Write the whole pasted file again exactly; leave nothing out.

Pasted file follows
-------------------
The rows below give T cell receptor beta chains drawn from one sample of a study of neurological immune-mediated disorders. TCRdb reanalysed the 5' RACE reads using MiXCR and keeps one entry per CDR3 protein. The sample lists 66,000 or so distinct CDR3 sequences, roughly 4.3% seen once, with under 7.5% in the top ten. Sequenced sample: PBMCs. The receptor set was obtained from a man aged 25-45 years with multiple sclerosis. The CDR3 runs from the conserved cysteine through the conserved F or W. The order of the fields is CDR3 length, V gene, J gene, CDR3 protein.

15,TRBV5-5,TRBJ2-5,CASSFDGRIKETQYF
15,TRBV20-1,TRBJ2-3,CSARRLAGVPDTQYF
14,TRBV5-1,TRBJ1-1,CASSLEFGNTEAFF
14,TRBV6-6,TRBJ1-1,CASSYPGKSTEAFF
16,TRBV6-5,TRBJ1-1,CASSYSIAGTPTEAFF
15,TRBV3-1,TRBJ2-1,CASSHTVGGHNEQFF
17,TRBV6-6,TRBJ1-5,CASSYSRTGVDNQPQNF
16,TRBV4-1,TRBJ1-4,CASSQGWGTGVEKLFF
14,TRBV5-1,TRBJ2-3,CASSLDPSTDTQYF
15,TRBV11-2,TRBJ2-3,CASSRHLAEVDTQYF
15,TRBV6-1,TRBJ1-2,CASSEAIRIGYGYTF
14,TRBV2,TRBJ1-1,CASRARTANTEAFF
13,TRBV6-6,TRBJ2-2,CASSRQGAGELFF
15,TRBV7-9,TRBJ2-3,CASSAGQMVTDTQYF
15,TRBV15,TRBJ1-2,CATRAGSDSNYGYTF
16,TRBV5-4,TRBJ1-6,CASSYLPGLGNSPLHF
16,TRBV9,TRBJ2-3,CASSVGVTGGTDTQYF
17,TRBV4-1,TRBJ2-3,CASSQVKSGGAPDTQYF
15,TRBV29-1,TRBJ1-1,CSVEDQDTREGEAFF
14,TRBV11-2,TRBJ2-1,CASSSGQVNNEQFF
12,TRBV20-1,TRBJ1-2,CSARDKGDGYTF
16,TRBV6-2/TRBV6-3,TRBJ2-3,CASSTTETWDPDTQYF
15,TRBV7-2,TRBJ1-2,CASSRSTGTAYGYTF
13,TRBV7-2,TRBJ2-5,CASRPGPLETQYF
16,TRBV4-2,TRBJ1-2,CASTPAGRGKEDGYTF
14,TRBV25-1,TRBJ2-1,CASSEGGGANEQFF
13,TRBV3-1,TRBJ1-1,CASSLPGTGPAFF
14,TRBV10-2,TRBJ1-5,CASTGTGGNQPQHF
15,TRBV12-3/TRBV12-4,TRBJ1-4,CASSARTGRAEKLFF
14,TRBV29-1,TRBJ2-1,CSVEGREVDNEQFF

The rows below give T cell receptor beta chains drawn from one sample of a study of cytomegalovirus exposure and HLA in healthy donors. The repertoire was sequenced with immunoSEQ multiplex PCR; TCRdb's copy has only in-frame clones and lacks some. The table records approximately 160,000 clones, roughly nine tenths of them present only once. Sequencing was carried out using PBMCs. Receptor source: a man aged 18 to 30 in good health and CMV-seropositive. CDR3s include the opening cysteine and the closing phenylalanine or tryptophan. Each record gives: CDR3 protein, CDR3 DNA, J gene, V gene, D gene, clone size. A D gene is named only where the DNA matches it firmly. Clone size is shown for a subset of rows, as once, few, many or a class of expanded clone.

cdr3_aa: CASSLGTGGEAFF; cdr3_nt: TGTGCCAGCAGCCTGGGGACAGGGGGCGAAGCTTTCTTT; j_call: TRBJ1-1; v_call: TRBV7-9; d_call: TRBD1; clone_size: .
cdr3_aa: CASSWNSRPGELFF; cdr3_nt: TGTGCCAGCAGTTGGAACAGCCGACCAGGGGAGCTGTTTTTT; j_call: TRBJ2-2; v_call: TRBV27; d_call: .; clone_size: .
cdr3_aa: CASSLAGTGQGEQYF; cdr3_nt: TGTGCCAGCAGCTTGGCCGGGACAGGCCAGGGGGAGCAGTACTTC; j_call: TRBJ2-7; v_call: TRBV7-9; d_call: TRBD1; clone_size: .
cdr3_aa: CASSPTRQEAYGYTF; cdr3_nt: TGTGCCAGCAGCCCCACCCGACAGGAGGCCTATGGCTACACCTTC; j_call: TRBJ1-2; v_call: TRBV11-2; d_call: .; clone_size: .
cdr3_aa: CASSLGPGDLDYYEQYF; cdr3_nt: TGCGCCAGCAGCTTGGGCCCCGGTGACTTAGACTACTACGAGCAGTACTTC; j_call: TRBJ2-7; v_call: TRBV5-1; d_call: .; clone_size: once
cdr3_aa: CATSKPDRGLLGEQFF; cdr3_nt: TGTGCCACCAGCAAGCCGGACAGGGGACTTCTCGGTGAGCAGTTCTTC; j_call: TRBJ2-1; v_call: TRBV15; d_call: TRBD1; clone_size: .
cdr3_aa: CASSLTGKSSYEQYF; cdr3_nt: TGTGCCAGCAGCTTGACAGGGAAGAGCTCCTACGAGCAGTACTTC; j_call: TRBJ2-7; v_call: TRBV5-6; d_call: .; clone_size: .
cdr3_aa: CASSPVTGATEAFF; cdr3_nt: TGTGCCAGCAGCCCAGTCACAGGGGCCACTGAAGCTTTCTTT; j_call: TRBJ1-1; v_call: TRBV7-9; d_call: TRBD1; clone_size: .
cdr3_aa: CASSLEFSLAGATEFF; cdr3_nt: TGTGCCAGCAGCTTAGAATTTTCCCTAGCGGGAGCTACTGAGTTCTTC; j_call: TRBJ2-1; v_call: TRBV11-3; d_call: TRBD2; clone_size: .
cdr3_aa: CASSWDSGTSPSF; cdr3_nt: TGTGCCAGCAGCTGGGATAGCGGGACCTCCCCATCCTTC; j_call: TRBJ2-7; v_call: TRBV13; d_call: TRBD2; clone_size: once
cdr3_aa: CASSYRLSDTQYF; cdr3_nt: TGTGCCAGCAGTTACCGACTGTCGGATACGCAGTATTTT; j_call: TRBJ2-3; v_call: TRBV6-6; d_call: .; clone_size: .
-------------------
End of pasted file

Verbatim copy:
The rows below give T cell receptor beta chains drawn from one sample of a study of neurological immune-mediated disorders. TCRdb reanalysed the 5' RACE reads using MiXCR and keeps one entry per CDR3 protein. The sample lists 66,000 or so distinct CDR3 sequences, roughly 4.3% seen once, with under 7.5% in the top ten. Sequenced sample: PBMCs. The receptor set was obtained from a man aged 25-45 years with multiple sclerosis. The CDR3 runs from the conserved cysteine through the conserved F or W. The order of the fields is CDR3 length, V gene, J gene, CDR3 protein.

15,TRBV5-5,TRBJ2-5,CASSFDGRIKETQYF
15,TRBV20-1,TRBJ2-3,CSARRLAGVPDTQYF
14,TRBV5-1,TRBJ1-1,CASSLEFGNTEAFF
14,TRBV6-6,TRBJ1-1,CASSYPGKSTEAFF
16,TRBV6-5,TRBJ1-1,CASSYSIAGTPTEAFF
15,TRBV3-1,TRBJ2-1,CASSHTVGGHNEQFF
17,TRBV6-6,TRBJ1-5,CASSYSRTGVDNQPQNF
16,TRBV4-1,TRBJ1-4,CASSQGWGTGVEKLFF
14,TRBV5-1,TRBJ2-3,CASSLDPSTDTQYF
15,TRBV11-2,TRBJ2-3,CASSRHLAEVDTQYF
15,TRBV6-1,TRBJ1-2,CASSEAIRIGYGYTF
14,TRBV2,TRBJ1-1,CASRARTANTEAFF
13,TRBV6-6,TRBJ2-2,CASSRQGAGELFF
15,TRBV7-9,TRBJ2-3,CASSAGQMVTDTQYF
15,TRBV15,TRBJ1-2,CATRAGSDSNYGYTF
16,TRBV5-4,TRBJ1-6,CASSYLPGLGNSPLHF
16,TRBV9,TRBJ2-3,CASSVGVTGGTDTQYF
17,TRBV4-1,TRBJ2-3,CASSQVKSGGAPDTQYF
15,TRBV29-1,TRBJ1-1,CSVEDQDTREGEAFF
14,TRBV11-2,TRBJ2-1,CASSSGQVNNEQFF
12,TRBV20-1,TRBJ1-2,CSARDKGDGYTF
16,TRBV6-2/TRBV6-3,TRBJ2-3,CASSTTETWDPDTQYF
15,TRBV7-2,TRBJ1-2,CASSRSTGTAYGYTF
13,TRBV7-2,TRBJ2-5,CASRPGPLETQYF
16,TRBV4-2,TRBJ1-2,CASTPAGRGKEDGYTF
14,TRBV25-1,TRBJ2-1,CASSEGGGANEQFF
13,TRBV3-1,TRBJ1-1,CASSLPGTGPAFF
14,TRBV10-2,TRBJ1-5,CASTGTGGNQPQHF
15,TRBV12-3/TRBV12-4,TRBJ1-4,CASSARTGRAEKLFF
14,TRBV29-1,TRBJ2-1,CSVEGREVDNEQFF

The rows below give T cell receptor beta chains drawn from one sample of a study of cytomegalovirus exposure and HLA in healthy donors. The repertoire was sequenced with immunoSEQ multiplex PCR; TCRdb's copy has only in-frame clones and lacks some. The table records approximately 160,000 clones, roughly nine tenths of them present only once. Sequencing was carried out using PBMCs. Receptor source: a man aged 18 to 30 in good health and CMV-seropositive. CDR3s include the opening cysteine and the closing phenylalanine or tryptophan. Each record gives: CDR3 protein, CDR3 DNA, J gene, V gene, D gene, clone size. A D gene is named only where the DNA matches it firmly. Clone size is shown for a subset of rows, as once, few, many or a class of expanded clone.

cdr3_aa: CASSLGTGGEAFF; cdr3_nt: TGTGCCAGCAGCCTGGGGACAGGGGGCGAAGCTTTCTTT; j_call: TRBJ1-1; v_call: TRBV7-9; d_call: TRBD1; clone_size: .
cdr3_aa: CASSWNSRPGELFF; cdr3_nt: TGTGCCAGCAGTTGGAACAGCCGACCAGGGGAGCTGTTTTTT; j_call: TRBJ2-2; v_call: TRBV27; d_call: .; clone_size: .
cdr3_aa: CASSLAGTGQGEQYF; cdr3_nt: TGTGCCAGCAGCTTGGCCGGGACAGGCCAGGGGGAGCAGTACTTC; j_call: TRBJ2-7; v_call: TRBV7-9; d_call: TRBD1; clone_size: .
cdr3_aa: CASSPTRQEAYGYTF; cdr3_nt: TGTGCCAGCAGCCCCACCCGACAGGAGGCCTATGGCTACACCTTC; j_call: TRBJ1-2; v_call: TRBV11-2; d_call: .; clone_size: .
cdr3_aa: CASSLGPGDLDYYEQYF; cdr3_nt: TGCGCCAGCAGCTTGGGCCCCGGTGACTTAGACTACTACGAGCAGTACTTC; j_call: TRBJ2-7; v_call: TRBV5-1; d_call: .; clone_size: once
cdr3_aa: CATSKPDRGLLGEQFF; cdr3_nt: TGTGCCACCAGCAAGCCGGACAGGGGACTTCTCGGTGAGCAGTTCTTC; j_call: TRBJ2-1; v_call: TRBV15; d_call: TRBD1; clone_size: .
cdr3_aa: CASSLTGKSSYEQYF; cdr3_nt: TGTGCCAGCAGCTTGACAGGGAAGAGCTCCTACGAGCAGTACTTC; j_call: TRBJ2-7; v_call: TRBV5-6; d_call: .; clone_size: .
cdr3_aa: CASSPVTGATEAFF; cdr3_nt: TGTGCCAGCAGCCCAGTCACAGGGGCCACTGAAGCTTTCTTT; j_call: TRBJ1-1; v_call: TRBV7-9; d_call: TRBD1; clone_size: .
cdr3_aa: CASSLEFSLAGATEFF; cdr3_nt: TGTGCCAGCAGCTTAGAATTTTCCCTAGCGGGAGCTACTGAGTTCTTC; j_call: TRBJ2-1; v_call: TRBV11-3; d_call: TRBD2; clone_size: .
cdr3_aa: CASSWDSGTSPSF; cdr3_nt: TGTGCCAGCAGCTGGGATAGCGGGACCTCCCCATCCTTC; j_call: TRBJ2-7; v_call: TRBV13; d_call: TRBD2; clone_size: once
cdr3_aa: CASSYRLSDTQYF; cdr3_nt: TGTGCCAGCAGTTACCGACTGTCGGATACGCAGTATTTT; j_call: TRBJ2-3; v_call: TRBV6-6; d_call: .; clone_size: .